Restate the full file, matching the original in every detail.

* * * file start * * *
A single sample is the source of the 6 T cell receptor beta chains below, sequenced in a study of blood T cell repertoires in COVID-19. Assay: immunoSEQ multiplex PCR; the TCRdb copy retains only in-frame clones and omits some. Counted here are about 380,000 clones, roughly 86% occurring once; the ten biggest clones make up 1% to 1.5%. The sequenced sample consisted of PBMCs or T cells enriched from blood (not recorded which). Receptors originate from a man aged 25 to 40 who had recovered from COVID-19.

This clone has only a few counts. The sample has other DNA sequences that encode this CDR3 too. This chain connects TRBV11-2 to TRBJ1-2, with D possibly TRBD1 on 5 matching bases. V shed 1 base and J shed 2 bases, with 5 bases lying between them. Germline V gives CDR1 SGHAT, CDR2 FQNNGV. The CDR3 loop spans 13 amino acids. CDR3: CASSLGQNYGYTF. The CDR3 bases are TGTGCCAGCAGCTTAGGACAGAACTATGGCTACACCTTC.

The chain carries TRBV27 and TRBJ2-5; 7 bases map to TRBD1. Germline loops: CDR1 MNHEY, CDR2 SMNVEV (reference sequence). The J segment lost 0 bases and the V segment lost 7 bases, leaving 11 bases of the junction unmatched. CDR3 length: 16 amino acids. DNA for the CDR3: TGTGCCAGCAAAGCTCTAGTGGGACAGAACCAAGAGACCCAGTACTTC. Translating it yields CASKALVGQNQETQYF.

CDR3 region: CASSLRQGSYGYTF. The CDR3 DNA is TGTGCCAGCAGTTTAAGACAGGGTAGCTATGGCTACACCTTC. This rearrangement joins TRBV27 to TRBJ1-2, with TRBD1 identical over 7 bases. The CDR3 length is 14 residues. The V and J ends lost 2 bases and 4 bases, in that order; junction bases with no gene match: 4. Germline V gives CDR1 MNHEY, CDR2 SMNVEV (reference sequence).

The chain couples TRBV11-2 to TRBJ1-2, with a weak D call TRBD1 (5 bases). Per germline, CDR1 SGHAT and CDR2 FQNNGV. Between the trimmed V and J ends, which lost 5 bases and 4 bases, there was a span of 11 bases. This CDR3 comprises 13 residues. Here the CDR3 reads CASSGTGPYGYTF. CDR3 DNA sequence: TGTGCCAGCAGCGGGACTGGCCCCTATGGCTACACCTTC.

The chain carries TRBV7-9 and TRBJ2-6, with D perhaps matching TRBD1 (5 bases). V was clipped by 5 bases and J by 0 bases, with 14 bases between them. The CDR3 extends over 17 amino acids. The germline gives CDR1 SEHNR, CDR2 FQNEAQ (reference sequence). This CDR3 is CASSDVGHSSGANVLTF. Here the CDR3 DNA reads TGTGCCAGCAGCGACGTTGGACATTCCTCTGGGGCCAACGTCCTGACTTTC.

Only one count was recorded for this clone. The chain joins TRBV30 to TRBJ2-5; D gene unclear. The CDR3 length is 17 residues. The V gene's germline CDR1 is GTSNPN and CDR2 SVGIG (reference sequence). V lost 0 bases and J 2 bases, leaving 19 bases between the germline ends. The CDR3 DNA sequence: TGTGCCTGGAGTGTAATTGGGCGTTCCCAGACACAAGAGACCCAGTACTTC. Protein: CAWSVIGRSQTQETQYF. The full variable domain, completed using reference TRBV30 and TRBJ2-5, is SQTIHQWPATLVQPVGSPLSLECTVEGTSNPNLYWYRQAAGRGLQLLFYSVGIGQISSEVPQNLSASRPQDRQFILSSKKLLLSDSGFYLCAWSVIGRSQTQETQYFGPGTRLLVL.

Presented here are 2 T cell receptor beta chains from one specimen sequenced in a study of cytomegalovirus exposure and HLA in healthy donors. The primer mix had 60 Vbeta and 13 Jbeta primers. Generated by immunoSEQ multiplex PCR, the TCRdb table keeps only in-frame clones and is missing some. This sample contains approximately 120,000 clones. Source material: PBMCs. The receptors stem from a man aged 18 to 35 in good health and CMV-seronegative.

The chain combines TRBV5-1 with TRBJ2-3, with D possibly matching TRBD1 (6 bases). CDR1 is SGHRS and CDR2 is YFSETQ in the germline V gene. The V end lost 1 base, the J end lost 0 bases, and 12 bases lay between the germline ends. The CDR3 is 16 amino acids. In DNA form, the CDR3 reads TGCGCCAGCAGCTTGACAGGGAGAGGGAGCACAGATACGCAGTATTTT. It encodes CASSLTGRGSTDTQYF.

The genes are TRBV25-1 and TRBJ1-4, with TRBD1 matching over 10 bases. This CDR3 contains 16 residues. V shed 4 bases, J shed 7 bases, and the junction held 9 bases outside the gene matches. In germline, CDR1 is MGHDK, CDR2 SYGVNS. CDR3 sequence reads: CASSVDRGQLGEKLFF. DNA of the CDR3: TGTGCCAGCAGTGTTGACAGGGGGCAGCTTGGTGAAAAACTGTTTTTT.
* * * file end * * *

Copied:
A single sample is the source of the 6 T cell receptor beta chains below, sequenced in a study of blood T cell repertoires in COVID-19. Assay: immunoSEQ multiplex PCR; the TCRdb copy retains only in-frame clones and omits some. Counted here are about 380,000 clones, roughly 86% occurring once; the ten biggest clones make up 1% to 1.5%. The sequenced sample consisted of PBMCs or T cells enriched from blood (not recorded which). Receptors originate from a man aged 25 to 40 who had recovered from COVID-19.

This clone has only a few counts. The sample has other DNA sequences that encode this CDR3 too. This chain connects TRBV11-2 to TRBJ1-2, with D possibly TRBD1 on 5 matching bases. V shed 1 base and J shed 2 bases, with 5 bases lying between them. Germline V gives CDR1 SGHAT, CDR2 FQNNGV. The CDR3 loop spans 13 amino acids. CDR3: CASSLGQNYGYTF. The CDR3 bases are TGTGCCAGCAGCTTAGGACAGAACTATGGCTACACCTTC.

The chain carries TRBV27 and TRBJ2-5; 7 bases map to TRBD1. Germline loops: CDR1 MNHEY, CDR2 SMNVEV (reference sequence). The J segment lost 0 bases and the V segment lost 7 bases, leaving 11 bases of the junction unmatched. CDR3 length: 16 amino acids. DNA for the CDR3: TGTGCCAGCAAAGCTCTAGTGGGACAGAACCAAGAGACCCAGTACTTC. Translating it yields CASKALVGQNQETQYF.

CDR3 region: CASSLRQGSYGYTF. The CDR3 DNA is TGTGCCAGCAGTTTAAGACAGGGTAGCTATGGCTACACCTTC. This rearrangement joins TRBV27 to TRBJ1-2, with TRBD1 identical over 7 bases. The CDR3 length is 14 residues. The V and J ends lost 2 bases and 4 bases, in that order; junction bases with no gene match: 4. Germline V gives CDR1 MNHEY, CDR2 SMNVEV (reference sequence).

The chain couples TRBV11-2 to TRBJ1-2, with a weak D call TRBD1 (5 bases). Per germline, CDR1 SGHAT and CDR2 FQNNGV. Between the trimmed V and J ends, which lost 5 bases and 4 bases, there was a span of 11 bases. This CDR3 comprises 13 residues. Here the CDR3 reads CASSGTGPYGYTF. CDR3 DNA sequence: TGTGCCAGCAGCGGGACTGGCCCCTATGGCTACACCTTC.

The chain carries TRBV7-9 and TRBJ2-6, with D perhaps matching TRBD1 (5 bases). V was clipped by 5 bases and J by 0 bases, with 14 bases between them. The CDR3 extends over 17 amino acids. The germline gives CDR1 SEHNR, CDR2 FQNEAQ (reference sequence). This CDR3 is CASSDVGHSSGANVLTF. Here the CDR3 DNA reads TGTGCCAGCAGCGACGTTGGACATTCCTCTGGGGCCAACGTCCTGACTTTC.

Only one count was recorded for this clone. The chain joins TRBV30 to TRBJ2-5; D gene unclear. The CDR3 length is 17 residues. The V gene's germline CDR1 is GTSNPN and CDR2 SVGIG (reference sequence). V lost 0 bases and J 2 bases, leaving 19 bases between the germline ends. The CDR3 DNA sequence: TGTGCCTGGAGTGTAATTGGGCGTTCCCAGACACAAGAGACCCAGTACTTC. Protein: CAWSVIGRSQTQETQYF. The full variable domain, completed using reference TRBV30 and TRBJ2-5, is SQTIHQWPATLVQPVGSPLSLECTVEGTSNPNLYWYRQAAGRGLQLLFYSVGIGQISSEVPQNLSASRPQDRQFILSSKKLLLSDSGFYLCAWSVIGRSQTQETQYFGPGTRLLVL.

Presented here are 2 T cell receptor beta chains from one specimen sequenced in a study of cytomegalovirus exposure and HLA in healthy donors. The primer mix had 60 Vbeta and 13 Jbeta primers. Generated by immunoSEQ multiplex PCR, the TCRdb table keeps only in-frame clones and is missing some. This sample contains approximately 120,000 clones. Source material: PBMCs. The receptors stem from a man aged 18 to 35 in good health and CMV-seronegative.

The chain combines TRBV5-1 with TRBJ2-3, with D possibly matching TRBD1 (6 bases). CDR1 is SGHRS and CDR2 is YFSETQ in the germline V gene. The V end lost 1 base, the J end lost 0 bases, and 12 bases lay between the germline ends. The CDR3 is 16 amino acids. In DNA form, the CDR3 reads TGCGCCAGCAGCTTGACAGGGAGAGGGAGCACAGATACGCAGTATTTT. It encodes CASSLTGRGSTDTQYF.

The genes are TRBV25-1 and TRBJ1-4, with TRBD1 matching over 10 bases. This CDR3 contains 16 residues. V shed 4 bases, J shed 7 bases, and the junction held 9 bases outside the gene matches. In germline, CDR1 is MGHDK, CDR2 SYGVNS. CDR3 sequence reads: CASSVDRGQLGEKLFF. DNA of the CDR3: TGTGCCAGCAGTGTTGACAGGGGGCAGCTTGGTGAAAAACTGTTTTTT.